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Kurt Biedenkopf (2010)

Kurt Hans Biedenkopf (born 28 January 1930) is a German politician. He was the 1st Minister President of the Free State of Saxony (one of Germany's federal states) from 1990 until 2002, as such serving as the 54th President of the Bundesrat in 1999/2000.


Early life and educationEdit

Born in Ludwigshafen am Rhein, Rhineland-Palatinate, Biedenkopf studied law, economics, and political science, including at Davidson College in North Carolina and at Georgetown University.[1] He is a Master of Laws and holds a Dr. jur. (law doctorate). He worked as a researcher, lecturer, and professor at various German universities including those in Bochum, Frankfurt, and Leipzig.

Political careerEdit

Career in national politicsEdit

Kurt Biedenkopf is a member of the Christian-Democratic Union (CDU). He entered his professional political career when he became secretary general of the CDU in 1973, under the leadership of chairman Helmut Kohl. He resigned from that office after disagreements with Kohl and went on to become one of his fiercest rivals within the party.[2]

From 1977 to 1983 Biedenkopf was a deputy chairman of the party. During the terms 1976-1980 and 1987-1990 he was a member of the Bundestag.

Career in North Rhine-WestphaliaEdit

In the 1980 state elections in North Rhine-Westphalia, Biedenkopf unsuccessfully ran against the incumbent Minister-President Johannes Rau. He served as chairman of the CDU in North Rhine-Westphalia – the party’s largest chapter – until 1987, when he was succeeded by Norbert Blüm. In late 1989, he joined forces with Lothar Späth, Heiner Geißler, Rita Süssmuth and others in an unsuccessful effort to oust Kohl as CDU chairman.[3]

Minister-President of Saxony, 1990-2002Edit

After the re-unification of Germany in 1990 Biedenkopf was elected as Minister-President in the newly formed state of Saxony. His party also won the subsequent elections in 1994 and 1999 with an absolute majority. He held his office until April 2002.

At the CDU's initiative, the state parliament resolved to declare Saxony a "free state" once again, recalling its 19th century history.[4] Early in his tenure, Biedenkopf emerged as a kind of unofficial spokesman for the regions of East Germany.[5] He enjoyed great popularity among a majority of the people of Saxony. Known for his autocratic leadership style, he was often referred to as "the Saxon king" or "King Kurt."[6] During his time in office, he doubled outlays on primary and secondary education and sharply ramped up spending on research and development.[7]

Ahead of the German presidential election in 1994, Biedenkopf was widely seen as a likely candidate; the post instead went to Roman Herzog.[8]


In 1979, it was revealed that Christel Broszey, Biedenkopf’s secretary in his position as deputy chairman of the Christian Democratic Party, disappeared and was presumed to have fled to East Germany. Media reported that Broszey had been a spy.[9]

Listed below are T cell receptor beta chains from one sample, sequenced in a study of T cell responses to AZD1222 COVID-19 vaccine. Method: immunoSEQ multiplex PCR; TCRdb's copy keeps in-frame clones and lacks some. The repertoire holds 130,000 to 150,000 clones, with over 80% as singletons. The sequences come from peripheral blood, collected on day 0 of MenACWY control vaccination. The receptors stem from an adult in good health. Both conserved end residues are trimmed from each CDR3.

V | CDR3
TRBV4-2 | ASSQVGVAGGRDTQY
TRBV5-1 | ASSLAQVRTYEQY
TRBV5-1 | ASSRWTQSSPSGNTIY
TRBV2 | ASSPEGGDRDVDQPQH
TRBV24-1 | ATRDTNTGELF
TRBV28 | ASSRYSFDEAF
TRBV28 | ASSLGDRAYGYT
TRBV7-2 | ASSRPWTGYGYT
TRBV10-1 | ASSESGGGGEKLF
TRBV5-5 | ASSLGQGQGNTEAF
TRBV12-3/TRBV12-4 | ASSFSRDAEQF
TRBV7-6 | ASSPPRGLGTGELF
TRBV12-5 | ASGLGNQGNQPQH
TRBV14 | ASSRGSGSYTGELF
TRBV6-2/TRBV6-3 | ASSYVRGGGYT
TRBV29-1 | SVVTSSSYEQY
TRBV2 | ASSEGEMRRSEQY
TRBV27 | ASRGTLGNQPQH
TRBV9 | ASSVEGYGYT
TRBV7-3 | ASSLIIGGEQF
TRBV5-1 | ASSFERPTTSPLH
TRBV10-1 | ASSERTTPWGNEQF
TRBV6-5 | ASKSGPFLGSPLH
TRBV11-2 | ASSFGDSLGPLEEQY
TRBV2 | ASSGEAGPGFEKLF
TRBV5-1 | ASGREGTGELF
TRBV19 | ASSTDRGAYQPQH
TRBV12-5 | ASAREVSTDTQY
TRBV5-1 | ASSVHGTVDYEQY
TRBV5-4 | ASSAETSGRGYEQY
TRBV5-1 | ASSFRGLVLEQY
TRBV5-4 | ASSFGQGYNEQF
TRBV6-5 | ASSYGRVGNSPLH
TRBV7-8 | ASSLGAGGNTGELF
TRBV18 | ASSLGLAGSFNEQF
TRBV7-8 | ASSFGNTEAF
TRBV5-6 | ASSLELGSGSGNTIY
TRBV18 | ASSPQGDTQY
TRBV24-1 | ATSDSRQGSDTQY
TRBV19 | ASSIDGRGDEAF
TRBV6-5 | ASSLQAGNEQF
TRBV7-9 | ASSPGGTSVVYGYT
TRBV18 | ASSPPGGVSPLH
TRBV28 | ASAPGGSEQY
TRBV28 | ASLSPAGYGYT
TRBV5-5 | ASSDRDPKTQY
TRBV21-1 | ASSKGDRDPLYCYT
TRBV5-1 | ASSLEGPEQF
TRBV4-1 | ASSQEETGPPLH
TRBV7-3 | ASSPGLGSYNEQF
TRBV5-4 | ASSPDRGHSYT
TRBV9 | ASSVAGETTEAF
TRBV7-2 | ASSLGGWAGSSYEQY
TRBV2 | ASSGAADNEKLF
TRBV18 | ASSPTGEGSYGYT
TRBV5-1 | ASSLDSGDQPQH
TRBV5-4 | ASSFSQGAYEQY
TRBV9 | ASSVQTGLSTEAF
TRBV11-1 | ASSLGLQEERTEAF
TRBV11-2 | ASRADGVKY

Political positionsEdit

Before the introduction of the euro, Biedenkopf was the only German state leader to vote against the monetary union in the Bundesrat, the legislative body that represents the German states; he later argued that "Europe wasn't ready for that epochal step."[10]

Life after politicsEdit

Between 2004 and 2006, Biedenkopf and Christine Bergmann served as ombudsmen, observing the impact of the Schröder government’s labour market reforms, with a mandate to advise government and parliament on any recommended revisions to it. In 2005, he was appointed by Chancellor Gerhard Schröder to head a commission on the future of co-determination.[11] Both Biedenkopf and Schröder later served as mediators in a 2006 conflict over privatization plans at German railway operator Deutsche Bahn; the plans eventually fell through.[12]

In addition, Biedenkopf has been holding a number of paid and unpaid positions, including the following:


See alsoEdit


  1. ^ Craig R. Whitney (September 26, 1976), German Professor Campaigns In Ruhr New York Times.
  2. ^ Richard Levine, Milt Freudenheim and James F. Clarity (March 16, 1986), Kohl Is Facing A Second Inquiry New York Times.
  3. ^ Harry Luck (January 28, 2010), Biedenkopf: „König Kurt“ und Kohls Rivale Focus.
  4. ^ Maximilian Popp, Andreas Wassermann and Steffen Winter (February 25, 2016), What's Wrong with Saxony? A Search for the Roots of Fear and Racism Der Spiegel.
  5. ^ John Tagliabue (March 11, 1991), Young Germans Still Flocking From East to West New York Times.
  6. ^ Stephen Kinzer (September 15, 1994), State Voting In Germany Reveals Shift New York Times.
  7. ^ Gail Edmondson (November 17, 2003), Commentary: Saxony Wakes From Its Slumber Bloomberg News.
  8. ^ Stephen Kinzer (27 March 1993), Germany Considers Jew as President New York Times.
  9. ^ Michael Getler (March 14, 1979), Spy Mania Grips Bonn After Defection Washington Post.
  10. ^ Sven Böll, Christian Reiermann, Michael Sauga and Klaus Wiegrefe (May 8, 2012), New Documents Shine Light on Euro Birth Defects Der Spiegel.
  11. ^ Hugh Williamson, Maike Rademaker and Richard Milne (July 7, 2005), VW scandal prompts call for labour relations review Financial Times.
  12. ^ Schröder und Biedenkopf legen Schlichtungsvorschlag bei Bahn vor Rheinische Post, September 11, 2006.
  13. ^ Board of Trustees Dresden Frauenkirche.
  14. ^ International Advisory Board International Law Institute (ILI).
  15. ^ Board of Trustees Stifterverband für die Deutsche Wissenschaft.
  16. ^ Kurt Biedenkopf Hertie School of Governance.
  17. ^ Peter Anderson (September 9, 2015), Biedenkopf verlässt Meissen-Aufsichtsrat Sächsische Zeitung.
  18. ^ Ministerpräsident Armin Laschet verleiht den Verdienstorden des Landes Nordrhein-Westfalen an Gerhart Baum, Kurt Biedenkopf, Birgit Fischer und Reiner Priggen, State Government of North Rhine-Westphalia, press release of 23 August 2017.

External linksEdit